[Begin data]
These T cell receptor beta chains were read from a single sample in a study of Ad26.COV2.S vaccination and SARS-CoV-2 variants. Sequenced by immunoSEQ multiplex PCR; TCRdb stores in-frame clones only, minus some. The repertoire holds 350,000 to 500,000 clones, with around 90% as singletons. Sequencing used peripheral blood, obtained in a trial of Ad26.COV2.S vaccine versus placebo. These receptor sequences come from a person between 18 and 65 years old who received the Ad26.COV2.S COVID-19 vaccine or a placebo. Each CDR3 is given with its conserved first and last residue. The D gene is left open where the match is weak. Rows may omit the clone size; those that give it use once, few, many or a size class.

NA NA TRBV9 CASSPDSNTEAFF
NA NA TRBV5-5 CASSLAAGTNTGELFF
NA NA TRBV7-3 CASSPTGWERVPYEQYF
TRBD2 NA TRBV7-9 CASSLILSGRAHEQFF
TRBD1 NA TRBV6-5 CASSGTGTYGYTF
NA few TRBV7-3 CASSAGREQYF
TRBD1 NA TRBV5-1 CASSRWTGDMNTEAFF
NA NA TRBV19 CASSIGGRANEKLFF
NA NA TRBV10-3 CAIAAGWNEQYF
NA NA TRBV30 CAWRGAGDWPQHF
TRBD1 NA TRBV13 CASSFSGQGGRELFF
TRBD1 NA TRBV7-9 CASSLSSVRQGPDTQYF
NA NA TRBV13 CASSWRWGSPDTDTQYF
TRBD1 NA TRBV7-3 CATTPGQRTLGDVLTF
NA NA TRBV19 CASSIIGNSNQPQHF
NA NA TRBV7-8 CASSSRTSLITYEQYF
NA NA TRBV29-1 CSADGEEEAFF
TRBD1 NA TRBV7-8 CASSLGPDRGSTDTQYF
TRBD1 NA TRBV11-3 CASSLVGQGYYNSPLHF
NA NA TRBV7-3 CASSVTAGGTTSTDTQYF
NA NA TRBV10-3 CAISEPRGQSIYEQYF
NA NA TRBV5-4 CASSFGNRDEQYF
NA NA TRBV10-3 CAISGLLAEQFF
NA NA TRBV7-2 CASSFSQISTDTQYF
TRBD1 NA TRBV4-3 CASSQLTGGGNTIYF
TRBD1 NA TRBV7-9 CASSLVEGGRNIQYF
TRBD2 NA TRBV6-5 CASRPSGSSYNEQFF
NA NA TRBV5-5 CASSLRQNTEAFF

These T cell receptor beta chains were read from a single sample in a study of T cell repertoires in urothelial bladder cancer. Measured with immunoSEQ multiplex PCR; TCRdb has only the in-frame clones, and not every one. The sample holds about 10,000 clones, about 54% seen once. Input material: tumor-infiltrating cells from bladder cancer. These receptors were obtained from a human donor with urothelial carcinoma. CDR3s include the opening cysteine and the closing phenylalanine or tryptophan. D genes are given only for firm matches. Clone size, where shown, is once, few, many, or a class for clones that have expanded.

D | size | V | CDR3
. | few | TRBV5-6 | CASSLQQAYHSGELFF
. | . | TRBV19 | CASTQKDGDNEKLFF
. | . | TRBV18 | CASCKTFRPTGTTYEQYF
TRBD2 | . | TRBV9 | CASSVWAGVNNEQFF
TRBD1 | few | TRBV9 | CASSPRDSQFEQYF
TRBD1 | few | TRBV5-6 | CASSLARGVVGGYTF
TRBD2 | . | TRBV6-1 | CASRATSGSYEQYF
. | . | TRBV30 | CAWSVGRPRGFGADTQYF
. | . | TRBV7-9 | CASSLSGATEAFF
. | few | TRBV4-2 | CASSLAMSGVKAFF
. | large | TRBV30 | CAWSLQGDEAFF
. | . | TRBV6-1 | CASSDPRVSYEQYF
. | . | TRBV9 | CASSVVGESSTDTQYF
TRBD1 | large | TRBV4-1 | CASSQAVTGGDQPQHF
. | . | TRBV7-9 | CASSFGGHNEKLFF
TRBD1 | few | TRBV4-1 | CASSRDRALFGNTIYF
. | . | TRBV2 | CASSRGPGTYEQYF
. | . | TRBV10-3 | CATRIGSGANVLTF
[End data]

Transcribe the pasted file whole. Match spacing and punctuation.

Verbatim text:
These T cell receptor beta chains were read from a single sample in a study of Ad26.COV2.S vaccination and SARS-CoV-2 variants. Sequenced by immunoSEQ multiplex PCR; TCRdb stores in-frame clones only, minus some. The repertoire holds 350,000 to 500,000 clones, with around 90% as singletons. Sequencing used peripheral blood, obtained in a trial of Ad26.COV2.S vaccine versus placebo. These receptor sequences come from a person between 18 and 65 years old who received the Ad26.COV2.S COVID-19 vaccine or a placebo. Each CDR3 is given with its conserved first and last residue. The D gene is left open where the match is weak. Rows may omit the clone size; those that give it use once, few, many or a size class.

NA NA TRBV9 CASSPDSNTEAFF
NA NA TRBV5-5 CASSLAAGTNTGELFF
NA NA TRBV7-3 CASSPTGWERVPYEQYF
TRBD2 NA TRBV7-9 CASSLILSGRAHEQFF
TRBD1 NA TRBV6-5 CASSGTGTYGYTF
NA few TRBV7-3 CASSAGREQYF
TRBD1 NA TRBV5-1 CASSRWTGDMNTEAFF
NA NA TRBV19 CASSIGGRANEKLFF
NA NA TRBV10-3 CAIAAGWNEQYF
NA NA TRBV30 CAWRGAGDWPQHF
TRBD1 NA TRBV13 CASSFSGQGGRELFF
TRBD1 NA TRBV7-9 CASSLSSVRQGPDTQYF
NA NA TRBV13 CASSWRWGSPDTDTQYF
TRBD1 NA TRBV7-3 CATTPGQRTLGDVLTF
NA NA TRBV19 CASSIIGNSNQPQHF
NA NA TRBV7-8 CASSSRTSLITYEQYF
NA NA TRBV29-1 CSADGEEEAFF
TRBD1 NA TRBV7-8 CASSLGPDRGSTDTQYF
TRBD1 NA TRBV11-3 CASSLVGQGYYNSPLHF
NA NA TRBV7-3 CASSVTAGGTTSTDTQYF
NA NA TRBV10-3 CAISEPRGQSIYEQYF
NA NA TRBV5-4 CASSFGNRDEQYF
NA NA TRBV10-3 CAISGLLAEQFF
NA NA TRBV7-2 CASSFSQISTDTQYF
TRBD1 NA TRBV4-3 CASSQLTGGGNTIYF
TRBD1 NA TRBV7-9 CASSLVEGGRNIQYF
TRBD2 NA TRBV6-5 CASRPSGSSYNEQFF
NA NA TRBV5-5 CASSLRQNTEAFF

These T cell receptor beta chains were read from a single sample in a study of T cell repertoires in urothelial bladder cancer. Measured with immunoSEQ multiplex PCR; TCRdb has only the in-frame clones, and not every one. The sample holds about 10,000 clones, about 54% seen once. Input material: tumor-infiltrating cells from bladder cancer. These receptors were obtained from a human donor with urothelial carcinoma. CDR3s include the opening cysteine and the closing phenylalanine or tryptophan. D genes are given only for firm matches. Clone size, where shown, is once, few, many, or a class for clones that have expanded.

D | size | V | CDR3
. | few | TRBV5-6 | CASSLQQAYHSGELFF
. | . | TRBV19 | CASTQKDGDNEKLFF
. | . | TRBV18 | CASCKTFRPTGTTYEQYF
TRBD2 | . | TRBV9 | CASSVWAGVNNEQFF
TRBD1 | few | TRBV9 | CASSPRDSQFEQYF
TRBD1 | few | TRBV5-6 | CASSLARGVVGGYTF
TRBD2 | . | TRBV6-1 | CASRATSGSYEQYF
. | . | TRBV30 | CAWSVGRPRGFGADTQYF
. | . | TRBV7-9 | CASSLSGATEAFF
. | few | TRBV4-2 | CASSLAMSGVKAFF
. | large | TRBV30 | CAWSLQGDEAFF
. | . | TRBV6-1 | CASSDPRVSYEQYF
. | . | TRBV9 | CASSVVGESSTDTQYF
TRBD1 | large | TRBV4-1 | CASSQAVTGGDQPQHF
. | . | TRBV7-9 | CASSFGGHNEKLFF
TRBD1 | few | TRBV4-1 | CASSRDRALFGNTIYF
. | . | TRBV2 | CASSRGPGTYEQYF
. | . | TRBV10-3 | CATRIGSGANVLTF